With its one-piece, stress-free aluminum outer tube, the Droptine stands up to abuse. I mounted the scope in Burris’s Signature one-inch Zee rings and never encountered a shift in point of impact. The matte finish on the exterior body of the Droptine reduces glare and is resistant to the inevitable hard knocks associated with hunting, and the adjustment layout is simple to operate: The windage and elevation turrets are capped and offer 40 MOA of adjustment for both windage and elevation. The dials offer simple directions for adjusting point of impact. Parallax adjustments are done by twisting the ring on the objective lens of the scope and a ring at the rear of the scope allows for reticle focus adjustments. The straightforward design makes fine-tuning the scope fast and easy for any shooter.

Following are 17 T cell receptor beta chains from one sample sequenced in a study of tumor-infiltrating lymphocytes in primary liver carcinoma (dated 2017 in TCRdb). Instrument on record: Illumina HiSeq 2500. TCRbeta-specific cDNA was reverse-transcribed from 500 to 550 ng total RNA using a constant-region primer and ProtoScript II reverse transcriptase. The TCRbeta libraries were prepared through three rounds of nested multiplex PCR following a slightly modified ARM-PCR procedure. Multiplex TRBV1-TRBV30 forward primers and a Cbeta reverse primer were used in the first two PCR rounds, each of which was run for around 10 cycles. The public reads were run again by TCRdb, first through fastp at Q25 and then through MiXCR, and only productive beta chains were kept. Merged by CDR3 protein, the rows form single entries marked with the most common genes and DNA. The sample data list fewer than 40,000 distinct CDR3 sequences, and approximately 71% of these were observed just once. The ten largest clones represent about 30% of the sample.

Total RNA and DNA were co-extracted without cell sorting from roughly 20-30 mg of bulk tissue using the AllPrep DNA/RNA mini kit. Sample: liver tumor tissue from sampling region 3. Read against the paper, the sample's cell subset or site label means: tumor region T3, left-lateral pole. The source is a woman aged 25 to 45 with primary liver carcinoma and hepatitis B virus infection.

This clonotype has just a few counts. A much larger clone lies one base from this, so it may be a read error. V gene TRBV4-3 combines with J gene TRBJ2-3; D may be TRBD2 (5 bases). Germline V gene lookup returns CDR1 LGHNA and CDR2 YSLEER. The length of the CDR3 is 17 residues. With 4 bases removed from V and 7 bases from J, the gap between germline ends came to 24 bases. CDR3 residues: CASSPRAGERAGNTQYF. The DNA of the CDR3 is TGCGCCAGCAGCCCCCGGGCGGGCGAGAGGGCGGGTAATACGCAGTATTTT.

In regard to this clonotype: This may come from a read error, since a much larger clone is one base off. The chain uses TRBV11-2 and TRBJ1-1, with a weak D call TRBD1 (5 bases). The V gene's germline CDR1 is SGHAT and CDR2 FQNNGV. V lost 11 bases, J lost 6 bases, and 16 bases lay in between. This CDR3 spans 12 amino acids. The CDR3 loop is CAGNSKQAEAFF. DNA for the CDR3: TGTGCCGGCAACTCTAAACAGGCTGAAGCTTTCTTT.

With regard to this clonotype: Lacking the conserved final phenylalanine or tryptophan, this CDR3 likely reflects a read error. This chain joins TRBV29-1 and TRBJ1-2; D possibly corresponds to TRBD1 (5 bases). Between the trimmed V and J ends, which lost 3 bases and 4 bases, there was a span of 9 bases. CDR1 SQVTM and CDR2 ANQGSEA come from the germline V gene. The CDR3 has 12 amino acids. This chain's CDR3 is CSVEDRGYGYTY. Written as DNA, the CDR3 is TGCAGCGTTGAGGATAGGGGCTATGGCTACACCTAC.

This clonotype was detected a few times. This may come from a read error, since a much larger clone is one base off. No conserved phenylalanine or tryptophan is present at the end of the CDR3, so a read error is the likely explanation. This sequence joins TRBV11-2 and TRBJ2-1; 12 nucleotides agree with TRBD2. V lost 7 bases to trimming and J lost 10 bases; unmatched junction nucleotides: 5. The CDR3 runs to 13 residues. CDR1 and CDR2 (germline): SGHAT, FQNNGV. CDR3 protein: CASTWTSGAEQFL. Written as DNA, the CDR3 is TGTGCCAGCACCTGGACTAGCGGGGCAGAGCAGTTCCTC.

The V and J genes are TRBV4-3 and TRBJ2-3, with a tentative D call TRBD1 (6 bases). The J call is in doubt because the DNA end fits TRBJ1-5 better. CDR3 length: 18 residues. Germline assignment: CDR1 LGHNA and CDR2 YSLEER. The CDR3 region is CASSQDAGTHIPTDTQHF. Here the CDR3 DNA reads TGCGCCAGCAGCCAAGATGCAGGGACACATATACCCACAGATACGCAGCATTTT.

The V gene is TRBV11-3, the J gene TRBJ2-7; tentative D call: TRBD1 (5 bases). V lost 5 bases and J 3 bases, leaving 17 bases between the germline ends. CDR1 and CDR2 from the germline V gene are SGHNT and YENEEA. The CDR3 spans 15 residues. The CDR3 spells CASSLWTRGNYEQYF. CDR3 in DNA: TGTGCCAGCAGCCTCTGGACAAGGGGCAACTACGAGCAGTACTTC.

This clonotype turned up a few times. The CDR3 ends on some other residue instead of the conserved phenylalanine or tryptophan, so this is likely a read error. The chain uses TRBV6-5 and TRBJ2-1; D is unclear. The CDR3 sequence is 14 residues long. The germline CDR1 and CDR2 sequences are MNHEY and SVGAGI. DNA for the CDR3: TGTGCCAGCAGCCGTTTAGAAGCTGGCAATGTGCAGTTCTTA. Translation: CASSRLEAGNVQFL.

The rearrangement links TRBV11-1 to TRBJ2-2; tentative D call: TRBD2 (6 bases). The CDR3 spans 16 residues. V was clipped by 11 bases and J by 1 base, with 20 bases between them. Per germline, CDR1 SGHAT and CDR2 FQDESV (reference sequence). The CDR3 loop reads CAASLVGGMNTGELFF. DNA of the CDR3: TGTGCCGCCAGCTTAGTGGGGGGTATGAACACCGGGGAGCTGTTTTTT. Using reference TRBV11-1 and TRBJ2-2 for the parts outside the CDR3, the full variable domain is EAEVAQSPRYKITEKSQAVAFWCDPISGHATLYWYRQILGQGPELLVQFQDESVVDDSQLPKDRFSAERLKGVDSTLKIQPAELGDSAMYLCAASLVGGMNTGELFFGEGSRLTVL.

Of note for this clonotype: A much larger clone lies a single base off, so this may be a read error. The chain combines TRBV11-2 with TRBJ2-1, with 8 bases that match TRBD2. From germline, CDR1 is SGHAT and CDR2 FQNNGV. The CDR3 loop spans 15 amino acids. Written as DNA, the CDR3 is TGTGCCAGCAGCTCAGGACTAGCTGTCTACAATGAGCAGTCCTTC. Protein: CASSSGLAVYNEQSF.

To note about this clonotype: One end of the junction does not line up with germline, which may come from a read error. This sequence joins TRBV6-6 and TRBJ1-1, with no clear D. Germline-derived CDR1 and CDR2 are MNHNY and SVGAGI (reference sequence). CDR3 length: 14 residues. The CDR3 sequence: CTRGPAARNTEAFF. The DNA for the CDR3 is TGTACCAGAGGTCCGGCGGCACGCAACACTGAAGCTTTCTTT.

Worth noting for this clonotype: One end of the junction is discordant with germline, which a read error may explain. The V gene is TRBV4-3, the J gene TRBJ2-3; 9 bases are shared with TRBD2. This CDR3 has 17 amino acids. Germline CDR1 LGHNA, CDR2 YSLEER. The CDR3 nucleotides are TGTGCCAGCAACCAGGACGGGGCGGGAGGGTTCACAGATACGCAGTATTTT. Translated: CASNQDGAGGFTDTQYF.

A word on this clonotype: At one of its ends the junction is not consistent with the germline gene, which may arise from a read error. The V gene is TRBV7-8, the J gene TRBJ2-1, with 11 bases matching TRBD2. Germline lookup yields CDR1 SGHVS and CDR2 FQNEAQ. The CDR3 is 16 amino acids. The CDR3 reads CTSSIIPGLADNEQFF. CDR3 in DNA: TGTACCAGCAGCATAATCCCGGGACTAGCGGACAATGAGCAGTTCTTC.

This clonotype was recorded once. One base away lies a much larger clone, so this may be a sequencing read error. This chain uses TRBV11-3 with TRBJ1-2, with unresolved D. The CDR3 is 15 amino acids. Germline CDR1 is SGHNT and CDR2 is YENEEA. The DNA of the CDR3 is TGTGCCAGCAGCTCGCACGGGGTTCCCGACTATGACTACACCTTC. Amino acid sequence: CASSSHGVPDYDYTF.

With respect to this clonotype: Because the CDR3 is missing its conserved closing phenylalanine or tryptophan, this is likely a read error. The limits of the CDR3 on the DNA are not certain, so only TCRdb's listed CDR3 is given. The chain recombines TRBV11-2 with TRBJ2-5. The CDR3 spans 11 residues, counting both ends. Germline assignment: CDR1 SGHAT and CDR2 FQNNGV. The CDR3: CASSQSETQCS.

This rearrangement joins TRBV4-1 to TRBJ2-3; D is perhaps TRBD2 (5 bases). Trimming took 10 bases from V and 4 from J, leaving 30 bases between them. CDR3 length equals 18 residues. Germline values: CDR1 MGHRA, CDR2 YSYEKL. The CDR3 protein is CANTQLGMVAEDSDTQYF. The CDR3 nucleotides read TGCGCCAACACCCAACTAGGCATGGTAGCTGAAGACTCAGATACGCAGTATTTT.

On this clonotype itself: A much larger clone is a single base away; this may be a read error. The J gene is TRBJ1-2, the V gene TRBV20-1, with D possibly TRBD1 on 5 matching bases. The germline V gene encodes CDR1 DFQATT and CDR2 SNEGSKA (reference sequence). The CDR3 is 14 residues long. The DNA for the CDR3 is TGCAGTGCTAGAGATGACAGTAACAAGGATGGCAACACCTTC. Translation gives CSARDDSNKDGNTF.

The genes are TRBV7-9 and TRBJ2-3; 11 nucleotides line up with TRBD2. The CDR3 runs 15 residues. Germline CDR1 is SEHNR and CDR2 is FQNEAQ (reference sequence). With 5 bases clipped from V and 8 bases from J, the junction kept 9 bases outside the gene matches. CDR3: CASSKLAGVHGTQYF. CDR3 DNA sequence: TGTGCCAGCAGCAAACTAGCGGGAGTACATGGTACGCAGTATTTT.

Droptine scopes add very little bulk to your rifle, too. The 4.5-14x42 version weighed just 18 ounces and measured 13 inches long. The 3-9x40 is even lighter and more compact, weighing a mere 13 ounces and measuring just over a foot in length. Burris has managed to build Droptine scopes that are very light and compact without sacrificing optical clarity or quality.